A clear ICM advantage
An animated Mike Matusow blew off some steam on social media this week. His target? The World Series of Poker (WSOP) and its late registration practice, particularly in marquee events such as the Poker Player’s Championship and the Main Event.
in more recent times, operators have taken this to an extreme
The problem lies in the clear ICM advantage for late registering, with players who avail of this option buying stacks of greater dollar value. Nonetheless, for years, online poker and almost every other live poker event has adopted a policy of late registration. It is also fair to say that, in more recent times, operators have taken this to an extreme with some online events, in particular, allowing registration with sub-10 big blind stacks very close to the money.
Following this trend, the WSOP has embraced late registration in all of its events. In fact, some have argued that Chris Ferguson exploited this to the max when he won the WSOP Player of the Year in 2017, with his strategy of last-minute late registering helping him get a record 23 cashes over the series.
Enough is enough for American poker pro Matusow, who believes that the system is not only unfair but also harms the prestige of the game, as well as favoring rich players.
Matusow utilizes his platform
The controversy all started with a Matusow tweet about Daniel ‘Jungleman’ Cates and his victory in this year’s PPC:
Then he turned his attention to the Main Event, with Matt Berkey pushing back:
The tweet-storm continued:
In fact, with every tweet, ‘The Mouth’ became more hyperbolic:
Into the weeds
Getting into the weeds of the issue, it’s not as clear as Matusow makes out. When you decide to register late for an event, it is a trade-off. A lot of the ‘dead money’ might be gone with the weakest players in the field already eliminated, their chips now in the stacks of more accomplished players. If you come into the Main Event after level seven, four hours into Day 2, you will have outlasted quite a few players, but you will have a less-than-average 50 big blind stack and immediately need to play catch up.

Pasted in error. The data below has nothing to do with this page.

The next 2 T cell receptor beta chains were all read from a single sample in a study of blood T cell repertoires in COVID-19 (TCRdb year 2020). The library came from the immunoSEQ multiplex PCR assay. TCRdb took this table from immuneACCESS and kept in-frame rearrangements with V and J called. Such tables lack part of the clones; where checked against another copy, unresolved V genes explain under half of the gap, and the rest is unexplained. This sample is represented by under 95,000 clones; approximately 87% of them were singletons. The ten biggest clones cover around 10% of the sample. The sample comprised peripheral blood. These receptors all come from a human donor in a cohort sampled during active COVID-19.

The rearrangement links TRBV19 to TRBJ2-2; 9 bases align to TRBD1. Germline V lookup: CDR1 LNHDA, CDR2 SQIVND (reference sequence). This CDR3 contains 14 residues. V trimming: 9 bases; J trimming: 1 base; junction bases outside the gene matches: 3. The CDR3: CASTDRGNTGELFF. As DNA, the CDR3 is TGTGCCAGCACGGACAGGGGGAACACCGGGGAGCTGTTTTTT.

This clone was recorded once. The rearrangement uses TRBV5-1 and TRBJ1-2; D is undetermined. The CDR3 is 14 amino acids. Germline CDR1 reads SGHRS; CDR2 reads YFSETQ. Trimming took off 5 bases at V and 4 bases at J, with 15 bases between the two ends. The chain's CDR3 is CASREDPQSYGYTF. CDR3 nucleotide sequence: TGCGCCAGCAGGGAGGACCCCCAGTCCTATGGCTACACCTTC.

hopping into a tournament late does not give you an edge
Endgame Poker Strategy: The ICM Book by Dara O’Kearney and Barry Carter includes a section that breaks down the math of late registration, explaining the ‘ICM boost’ gained by this practice. Importantly, this makes clear that hopping into a tournament late does not give you an edge against other players, but it does buy you a stack with more value in real money terms.
There’s another flaw in Matusow’s argument. He says that late registration favors rich players who “can afford to gamble.” In reality, late registration, as a practice, massively favors the amateur. Not only does a player who gets into a tournament as late as possible start closer to the money, but they also start with an easier-to-play stack depth. It’s also fair to say that a professional player’s edge is normally larger with deeper stacks.
In summation, Matusow has a point because it is very profitable to register late for the WSOP Main Event. However, if you are a winning player, it is definitely more profitable to play one of the soft Day 1s from the start.
From my own perspective, I would have preferred to play Day 1, as I did the last time I played the WSOP Main Event in 2019. However, given that I had just arrived after a 28-hour journey to reach Las Vegas, I opted for a Day 2 registration, which gave me a day off to recover from jet lag before Day 3.
Not to be too results-based, but I am very happy with how that worked out: